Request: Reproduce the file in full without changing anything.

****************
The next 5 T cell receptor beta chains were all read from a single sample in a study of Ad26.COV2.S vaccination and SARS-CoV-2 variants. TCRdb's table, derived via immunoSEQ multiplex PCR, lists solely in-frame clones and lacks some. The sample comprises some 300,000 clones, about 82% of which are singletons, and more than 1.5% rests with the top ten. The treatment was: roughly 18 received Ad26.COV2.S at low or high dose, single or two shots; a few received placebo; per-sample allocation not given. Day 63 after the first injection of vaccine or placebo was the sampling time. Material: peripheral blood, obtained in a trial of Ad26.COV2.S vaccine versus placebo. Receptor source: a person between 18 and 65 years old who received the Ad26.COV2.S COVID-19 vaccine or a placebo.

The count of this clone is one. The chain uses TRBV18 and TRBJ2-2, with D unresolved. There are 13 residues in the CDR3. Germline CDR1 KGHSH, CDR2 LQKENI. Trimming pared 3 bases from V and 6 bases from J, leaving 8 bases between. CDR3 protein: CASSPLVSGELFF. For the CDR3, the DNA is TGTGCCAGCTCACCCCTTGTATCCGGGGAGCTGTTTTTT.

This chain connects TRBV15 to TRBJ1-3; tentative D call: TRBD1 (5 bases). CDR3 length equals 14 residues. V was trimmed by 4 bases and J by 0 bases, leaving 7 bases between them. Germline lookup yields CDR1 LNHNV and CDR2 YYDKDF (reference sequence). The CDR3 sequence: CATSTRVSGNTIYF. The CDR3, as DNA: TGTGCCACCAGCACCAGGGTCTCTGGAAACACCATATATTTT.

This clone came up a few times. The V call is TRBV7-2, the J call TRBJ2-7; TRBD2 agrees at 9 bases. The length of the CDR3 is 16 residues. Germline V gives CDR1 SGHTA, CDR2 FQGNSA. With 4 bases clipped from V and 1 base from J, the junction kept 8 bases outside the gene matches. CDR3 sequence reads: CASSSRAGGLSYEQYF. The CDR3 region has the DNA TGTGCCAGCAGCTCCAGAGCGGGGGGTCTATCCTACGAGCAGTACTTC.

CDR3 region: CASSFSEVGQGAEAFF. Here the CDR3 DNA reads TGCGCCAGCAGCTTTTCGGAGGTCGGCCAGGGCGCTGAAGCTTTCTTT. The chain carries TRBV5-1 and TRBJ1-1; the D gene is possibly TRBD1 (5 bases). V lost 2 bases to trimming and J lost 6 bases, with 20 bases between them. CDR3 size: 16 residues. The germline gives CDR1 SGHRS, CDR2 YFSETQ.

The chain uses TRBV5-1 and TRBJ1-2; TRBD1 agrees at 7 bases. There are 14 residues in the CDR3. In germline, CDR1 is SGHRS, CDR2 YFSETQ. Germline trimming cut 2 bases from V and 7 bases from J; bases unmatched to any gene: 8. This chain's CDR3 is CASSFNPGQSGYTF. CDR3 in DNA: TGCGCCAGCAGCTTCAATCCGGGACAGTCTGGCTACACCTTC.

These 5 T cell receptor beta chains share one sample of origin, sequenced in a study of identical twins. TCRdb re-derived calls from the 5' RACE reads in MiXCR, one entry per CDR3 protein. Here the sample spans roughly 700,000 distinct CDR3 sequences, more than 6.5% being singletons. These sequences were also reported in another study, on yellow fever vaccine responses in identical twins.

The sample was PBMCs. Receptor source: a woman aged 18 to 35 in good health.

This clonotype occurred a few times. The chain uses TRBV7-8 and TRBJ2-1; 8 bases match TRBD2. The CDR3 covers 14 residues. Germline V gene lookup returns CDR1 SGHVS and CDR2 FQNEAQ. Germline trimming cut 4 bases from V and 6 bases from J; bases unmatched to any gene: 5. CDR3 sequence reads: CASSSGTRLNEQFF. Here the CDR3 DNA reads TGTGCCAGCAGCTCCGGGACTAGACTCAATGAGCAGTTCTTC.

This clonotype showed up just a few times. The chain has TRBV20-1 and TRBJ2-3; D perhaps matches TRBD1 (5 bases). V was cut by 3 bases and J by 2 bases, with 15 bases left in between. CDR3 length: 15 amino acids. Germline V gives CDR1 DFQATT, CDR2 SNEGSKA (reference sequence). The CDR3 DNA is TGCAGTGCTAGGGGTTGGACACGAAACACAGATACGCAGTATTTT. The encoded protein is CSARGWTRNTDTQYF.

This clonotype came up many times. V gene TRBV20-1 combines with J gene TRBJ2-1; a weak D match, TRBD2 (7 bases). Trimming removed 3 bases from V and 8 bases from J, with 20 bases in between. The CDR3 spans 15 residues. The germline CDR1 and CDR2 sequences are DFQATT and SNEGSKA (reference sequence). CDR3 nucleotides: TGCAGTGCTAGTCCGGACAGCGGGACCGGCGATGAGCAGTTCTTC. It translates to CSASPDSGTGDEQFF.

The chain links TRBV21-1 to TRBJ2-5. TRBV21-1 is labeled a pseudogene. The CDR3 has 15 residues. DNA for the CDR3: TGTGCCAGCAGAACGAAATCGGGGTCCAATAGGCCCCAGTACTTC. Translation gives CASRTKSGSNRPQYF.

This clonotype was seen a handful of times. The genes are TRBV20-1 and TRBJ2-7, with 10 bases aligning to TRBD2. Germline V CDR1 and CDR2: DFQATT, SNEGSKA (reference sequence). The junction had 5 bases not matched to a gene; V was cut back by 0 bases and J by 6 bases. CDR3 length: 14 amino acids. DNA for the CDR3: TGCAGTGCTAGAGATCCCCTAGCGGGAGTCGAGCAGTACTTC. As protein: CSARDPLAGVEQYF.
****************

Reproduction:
The next 5 T cell receptor beta chains were all read from a single sample in a study of Ad26.COV2.S vaccination and SARS-CoV-2 variants. TCRdb's table, derived via immunoSEQ multiplex PCR, lists solely in-frame clones and lacks some. The sample comprises some 300,000 clones, about 82% of which are singletons, and more than 1.5% rests with the top ten. The treatment was: roughly 18 received Ad26.COV2.S at low or high dose, single or two shots; a few received placebo; per-sample allocation not given. Day 63 after the first injection of vaccine or placebo was the sampling time. Material: peripheral blood, obtained in a trial of Ad26.COV2.S vaccine versus placebo. Receptor source: a person between 18 and 65 years old who received the Ad26.COV2.S COVID-19 vaccine or a placebo.

The count of this clone is one. The chain uses TRBV18 and TRBJ2-2, with D unresolved. There are 13 residues in the CDR3. Germline CDR1 KGHSH, CDR2 LQKENI. Trimming pared 3 bases from V and 6 bases from J, leaving 8 bases between. CDR3 protein: CASSPLVSGELFF. For the CDR3, the DNA is TGTGCCAGCTCACCCCTTGTATCCGGGGAGCTGTTTTTT.

This chain connects TRBV15 to TRBJ1-3; tentative D call: TRBD1 (5 bases). CDR3 length equals 14 residues. V was trimmed by 4 bases and J by 0 bases, leaving 7 bases between them. Germline lookup yields CDR1 LNHNV and CDR2 YYDKDF (reference sequence). The CDR3 sequence: CATSTRVSGNTIYF. The CDR3, as DNA: TGTGCCACCAGCACCAGGGTCTCTGGAAACACCATATATTTT.

This clone came up a few times. The V call is TRBV7-2, the J call TRBJ2-7; TRBD2 agrees at 9 bases. The length of the CDR3 is 16 residues. Germline V gives CDR1 SGHTA, CDR2 FQGNSA. With 4 bases clipped from V and 1 base from J, the junction kept 8 bases outside the gene matches. CDR3 sequence reads: CASSSRAGGLSYEQYF. The CDR3 region has the DNA TGTGCCAGCAGCTCCAGAGCGGGGGGTCTATCCTACGAGCAGTACTTC.

CDR3 region: CASSFSEVGQGAEAFF. Here the CDR3 DNA reads TGCGCCAGCAGCTTTTCGGAGGTCGGCCAGGGCGCTGAAGCTTTCTTT. The chain carries TRBV5-1 and TRBJ1-1; the D gene is possibly TRBD1 (5 bases). V lost 2 bases to trimming and J lost 6 bases, with 20 bases between them. CDR3 size: 16 residues. The germline gives CDR1 SGHRS, CDR2 YFSETQ.

The chain uses TRBV5-1 and TRBJ1-2; TRBD1 agrees at 7 bases. There are 14 residues in the CDR3. In germline, CDR1 is SGHRS, CDR2 YFSETQ. Germline trimming cut 2 bases from V and 7 bases from J; bases unmatched to any gene: 8. This chain's CDR3 is CASSFNPGQSGYTF. CDR3 in DNA: TGCGCCAGCAGCTTCAATCCGGGACAGTCTGGCTACACCTTC.

These 5 T cell receptor beta chains share one sample of origin, sequenced in a study of identical twins. TCRdb re-derived calls from the 5' RACE reads in MiXCR, one entry per CDR3 protein. Here the sample spans roughly 700,000 distinct CDR3 sequences, more than 6.5% being singletons. These sequences were also reported in another study, on yellow fever vaccine responses in identical twins.

The sample was PBMCs. Receptor source: a woman aged 18 to 35 in good health.

This clonotype occurred a few times. The chain uses TRBV7-8 and TRBJ2-1; 8 bases match TRBD2. The CDR3 covers 14 residues. Germline V gene lookup returns CDR1 SGHVS and CDR2 FQNEAQ. Germline trimming cut 4 bases from V and 6 bases from J; bases unmatched to any gene: 5. CDR3 sequence reads: CASSSGTRLNEQFF. Here the CDR3 DNA reads TGTGCCAGCAGCTCCGGGACTAGACTCAATGAGCAGTTCTTC.

This clonotype showed up just a few times. The chain has TRBV20-1 and TRBJ2-3; D perhaps matches TRBD1 (5 bases). V was cut by 3 bases and J by 2 bases, with 15 bases left in between. CDR3 length: 15 amino acids. Germline V gives CDR1 DFQATT, CDR2 SNEGSKA (reference sequence). The CDR3 DNA is TGCAGTGCTAGGGGTTGGACACGAAACACAGATACGCAGTATTTT. The encoded protein is CSARGWTRNTDTQYF.

This clonotype came up many times. V gene TRBV20-1 combines with J gene TRBJ2-1; a weak D match, TRBD2 (7 bases). Trimming removed 3 bases from V and 8 bases from J, with 20 bases in between. The CDR3 spans 15 residues. The germline CDR1 and CDR2 sequences are DFQATT and SNEGSKA (reference sequence). CDR3 nucleotides: TGCAGTGCTAGTCCGGACAGCGGGACCGGCGATGAGCAGTTCTTC. It translates to CSASPDSGTGDEQFF.

The chain links TRBV21-1 to TRBJ2-5. TRBV21-1 is labeled a pseudogene. The CDR3 has 15 residues. DNA for the CDR3: TGTGCCAGCAGAACGAAATCGGGGTCCAATAGGCCCCAGTACTTC. Translation gives CASRTKSGSNRPQYF.

This clonotype was seen a handful of times. The genes are TRBV20-1 and TRBJ2-7, with 10 bases aligning to TRBD2. Germline V CDR1 and CDR2: DFQATT, SNEGSKA (reference sequence). The junction had 5 bases not matched to a gene; V was cut back by 0 bases and J by 6 bases. CDR3 length: 14 amino acids. DNA for the CDR3: TGCAGTGCTAGAGATCCCCTAGCGGGAGTCGAGCAGTACTTC. As protein: CSARDPLAGVEQYF.